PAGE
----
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Alendronate reduces periprosthetic bone loss after uncemented primary total hip arthroplasty - a 5-year follow-up of 16 patients.

Author(s): Tapaninen TS, Venesmaa PK, Jurvelin JS, Miettinen HJ, Kroger HP

Affiliation(s): Deparment of Orthopedics and Traumatology, Kuopio University Hospital, Kuopio, Finland, Bone and Cartilage Research Unit (BRCU), University of Kuopio, Kuopio, Finland. tapanine@hytti.uku.fi

Publication date & source: 2010, Scand J Surg., 99(1):32-7.

Publication type: Randomized Controlled Trial; Research Support, Non-U.S. Gov't

BACKGROUND AND AIMS: Periprosthetic bone loss, especially in the proximal part of the femur, is common after cemented and uncemented total hip arthroplasty (THA). Short-term studies suggest that bisphosponates can minimize this bone loss related to stress-shielding phenomenon. The aim of the present randomized study was to investigate whether the positive effect of a 6 months alendronate treatment postoperatively still exists at five-year follow up. MATERIALS AND METHODS: Sixteen uncemented primary THA patients were randomized to receive either 10mg alendronate + 500 mg calcium (n = 7) or 500 mg calcium only (n = 9) daily for 6 months postoperatively. Periprosthetic bone mineral density (BMD) was measured with the dual X-ray absorptiometry (DXA) postoperatively and at 6, 12, 24, 36 and 60 months follow-up. RESULTS: At the 5-year follow up, the calcium group showed mean BMD decreases of 23.1% (SD 14.6) in the proximal part of the femur (prROI) and 9.6% (SD 14.9) in total femoral regions of interest (totROI). In the alendronate group the corresponding BMD decreases were 13.6% (SD 19.0) and 3.9% (SD 7.6) respectively. The positive effect of alendronate was already demonstrated during the first six months postoperatively. Subsequently the bone loss was equal in both groups, and the 5-year BMD changes were not significantly different between the groups. CONCLUSIONS: Alendronate seems to decrease early periprosthetic bone loss after arthroplasty but this pilot study could not provide enough evidence that the positive effect noted in the early postoperative period is still maintained 5 years after the operation.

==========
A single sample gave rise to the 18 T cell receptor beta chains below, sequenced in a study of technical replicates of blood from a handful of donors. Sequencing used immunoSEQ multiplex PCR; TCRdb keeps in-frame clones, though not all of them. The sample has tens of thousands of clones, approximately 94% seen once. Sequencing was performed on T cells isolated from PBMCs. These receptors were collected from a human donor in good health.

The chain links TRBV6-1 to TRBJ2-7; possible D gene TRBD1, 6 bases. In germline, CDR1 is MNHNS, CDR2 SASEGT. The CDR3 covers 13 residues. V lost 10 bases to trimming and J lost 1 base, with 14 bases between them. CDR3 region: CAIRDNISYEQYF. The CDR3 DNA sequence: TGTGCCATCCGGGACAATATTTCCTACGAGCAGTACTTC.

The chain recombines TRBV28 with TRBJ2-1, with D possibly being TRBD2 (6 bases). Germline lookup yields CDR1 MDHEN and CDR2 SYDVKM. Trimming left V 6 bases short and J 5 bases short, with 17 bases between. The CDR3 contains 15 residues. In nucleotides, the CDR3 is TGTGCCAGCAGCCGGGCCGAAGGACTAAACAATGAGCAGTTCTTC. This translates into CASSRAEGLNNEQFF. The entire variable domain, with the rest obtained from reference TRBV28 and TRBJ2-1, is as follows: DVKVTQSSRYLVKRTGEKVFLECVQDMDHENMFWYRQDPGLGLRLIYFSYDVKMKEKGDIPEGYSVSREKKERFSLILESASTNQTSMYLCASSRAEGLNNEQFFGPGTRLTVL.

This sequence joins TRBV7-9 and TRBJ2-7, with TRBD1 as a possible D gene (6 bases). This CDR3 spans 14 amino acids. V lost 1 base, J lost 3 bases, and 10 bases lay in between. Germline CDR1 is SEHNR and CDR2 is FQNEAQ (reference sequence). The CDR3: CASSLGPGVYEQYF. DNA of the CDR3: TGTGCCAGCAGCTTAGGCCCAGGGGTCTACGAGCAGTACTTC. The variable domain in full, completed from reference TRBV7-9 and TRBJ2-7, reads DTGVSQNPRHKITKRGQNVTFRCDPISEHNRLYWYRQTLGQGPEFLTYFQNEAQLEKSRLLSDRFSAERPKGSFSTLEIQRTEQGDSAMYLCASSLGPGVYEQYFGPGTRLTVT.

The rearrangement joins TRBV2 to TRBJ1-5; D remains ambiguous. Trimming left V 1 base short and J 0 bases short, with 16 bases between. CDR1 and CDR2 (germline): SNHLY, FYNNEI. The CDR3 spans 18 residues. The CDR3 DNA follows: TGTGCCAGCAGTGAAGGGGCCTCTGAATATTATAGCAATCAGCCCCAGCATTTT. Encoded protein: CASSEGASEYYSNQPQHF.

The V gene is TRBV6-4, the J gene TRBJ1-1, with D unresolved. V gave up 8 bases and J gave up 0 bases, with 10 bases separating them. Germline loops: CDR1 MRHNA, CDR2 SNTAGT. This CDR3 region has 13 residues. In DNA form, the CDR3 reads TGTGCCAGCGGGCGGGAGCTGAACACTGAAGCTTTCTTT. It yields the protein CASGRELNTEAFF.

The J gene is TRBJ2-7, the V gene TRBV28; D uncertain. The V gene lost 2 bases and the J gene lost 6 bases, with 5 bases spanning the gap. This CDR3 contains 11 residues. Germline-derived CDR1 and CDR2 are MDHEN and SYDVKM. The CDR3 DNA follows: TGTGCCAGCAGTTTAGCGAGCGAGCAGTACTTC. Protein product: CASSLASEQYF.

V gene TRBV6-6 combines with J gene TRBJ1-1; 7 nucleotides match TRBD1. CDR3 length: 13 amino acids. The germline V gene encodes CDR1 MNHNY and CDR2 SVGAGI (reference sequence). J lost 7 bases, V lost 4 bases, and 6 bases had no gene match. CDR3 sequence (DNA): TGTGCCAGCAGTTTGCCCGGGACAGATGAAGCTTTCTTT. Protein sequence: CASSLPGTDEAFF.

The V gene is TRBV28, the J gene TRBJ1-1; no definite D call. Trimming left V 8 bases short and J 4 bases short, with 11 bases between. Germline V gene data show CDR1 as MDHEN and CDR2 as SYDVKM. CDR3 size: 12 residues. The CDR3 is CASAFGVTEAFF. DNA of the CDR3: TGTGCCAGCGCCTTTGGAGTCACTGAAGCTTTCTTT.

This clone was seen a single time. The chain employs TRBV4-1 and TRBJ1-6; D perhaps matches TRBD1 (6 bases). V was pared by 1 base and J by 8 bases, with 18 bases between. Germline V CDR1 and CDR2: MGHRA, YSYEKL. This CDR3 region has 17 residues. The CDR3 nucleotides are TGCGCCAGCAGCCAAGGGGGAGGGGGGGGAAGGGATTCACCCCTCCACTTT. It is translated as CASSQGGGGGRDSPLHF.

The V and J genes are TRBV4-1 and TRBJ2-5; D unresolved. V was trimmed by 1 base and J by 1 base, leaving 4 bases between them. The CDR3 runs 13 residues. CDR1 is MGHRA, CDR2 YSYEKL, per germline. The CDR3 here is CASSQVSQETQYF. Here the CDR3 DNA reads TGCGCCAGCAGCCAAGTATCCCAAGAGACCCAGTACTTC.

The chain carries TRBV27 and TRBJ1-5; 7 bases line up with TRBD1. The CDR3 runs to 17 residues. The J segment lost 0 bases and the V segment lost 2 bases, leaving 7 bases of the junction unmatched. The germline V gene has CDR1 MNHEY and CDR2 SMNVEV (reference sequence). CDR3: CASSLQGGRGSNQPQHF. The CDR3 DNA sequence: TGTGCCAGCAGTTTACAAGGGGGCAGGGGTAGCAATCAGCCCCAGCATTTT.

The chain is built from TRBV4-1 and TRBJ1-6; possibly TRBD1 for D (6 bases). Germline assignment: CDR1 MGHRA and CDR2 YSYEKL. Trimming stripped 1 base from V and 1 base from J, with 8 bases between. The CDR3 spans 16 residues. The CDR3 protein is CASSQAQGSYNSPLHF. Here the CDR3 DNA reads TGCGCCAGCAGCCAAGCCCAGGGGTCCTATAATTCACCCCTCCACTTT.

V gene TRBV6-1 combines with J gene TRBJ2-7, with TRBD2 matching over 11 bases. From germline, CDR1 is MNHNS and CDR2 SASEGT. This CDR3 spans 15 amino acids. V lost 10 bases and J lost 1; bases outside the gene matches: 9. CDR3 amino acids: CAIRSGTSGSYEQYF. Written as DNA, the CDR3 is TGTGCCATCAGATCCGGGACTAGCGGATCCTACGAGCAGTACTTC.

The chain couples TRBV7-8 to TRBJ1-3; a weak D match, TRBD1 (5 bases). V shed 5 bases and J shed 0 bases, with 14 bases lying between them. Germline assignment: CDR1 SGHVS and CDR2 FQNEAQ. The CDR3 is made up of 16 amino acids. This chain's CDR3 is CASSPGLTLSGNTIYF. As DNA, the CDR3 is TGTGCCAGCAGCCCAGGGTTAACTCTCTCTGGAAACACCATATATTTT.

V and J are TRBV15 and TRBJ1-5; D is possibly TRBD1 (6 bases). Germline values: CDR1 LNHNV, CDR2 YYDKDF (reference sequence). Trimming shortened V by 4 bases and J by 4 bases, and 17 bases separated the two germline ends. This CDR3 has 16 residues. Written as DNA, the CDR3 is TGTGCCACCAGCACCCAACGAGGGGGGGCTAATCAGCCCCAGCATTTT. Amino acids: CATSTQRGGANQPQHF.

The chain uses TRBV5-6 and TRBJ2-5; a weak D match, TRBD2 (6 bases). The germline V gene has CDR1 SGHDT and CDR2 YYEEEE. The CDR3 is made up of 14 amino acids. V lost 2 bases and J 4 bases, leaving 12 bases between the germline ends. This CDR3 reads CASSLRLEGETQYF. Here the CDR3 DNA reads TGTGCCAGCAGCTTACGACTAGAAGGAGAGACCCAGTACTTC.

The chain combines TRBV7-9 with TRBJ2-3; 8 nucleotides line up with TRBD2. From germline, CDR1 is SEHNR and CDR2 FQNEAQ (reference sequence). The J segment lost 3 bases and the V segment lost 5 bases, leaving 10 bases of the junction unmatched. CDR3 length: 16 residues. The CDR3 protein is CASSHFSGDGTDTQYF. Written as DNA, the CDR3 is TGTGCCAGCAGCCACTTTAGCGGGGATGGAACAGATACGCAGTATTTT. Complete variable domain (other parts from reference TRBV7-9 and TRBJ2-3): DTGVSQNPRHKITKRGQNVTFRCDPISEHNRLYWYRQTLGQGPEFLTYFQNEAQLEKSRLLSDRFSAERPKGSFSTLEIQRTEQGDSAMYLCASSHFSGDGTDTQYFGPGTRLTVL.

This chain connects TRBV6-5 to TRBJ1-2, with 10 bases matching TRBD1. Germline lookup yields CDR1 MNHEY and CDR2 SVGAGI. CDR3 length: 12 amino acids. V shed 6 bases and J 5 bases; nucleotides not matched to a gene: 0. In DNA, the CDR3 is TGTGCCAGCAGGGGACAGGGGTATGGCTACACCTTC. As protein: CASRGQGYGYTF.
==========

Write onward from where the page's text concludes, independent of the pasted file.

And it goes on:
Page last updated: 2010-10-05

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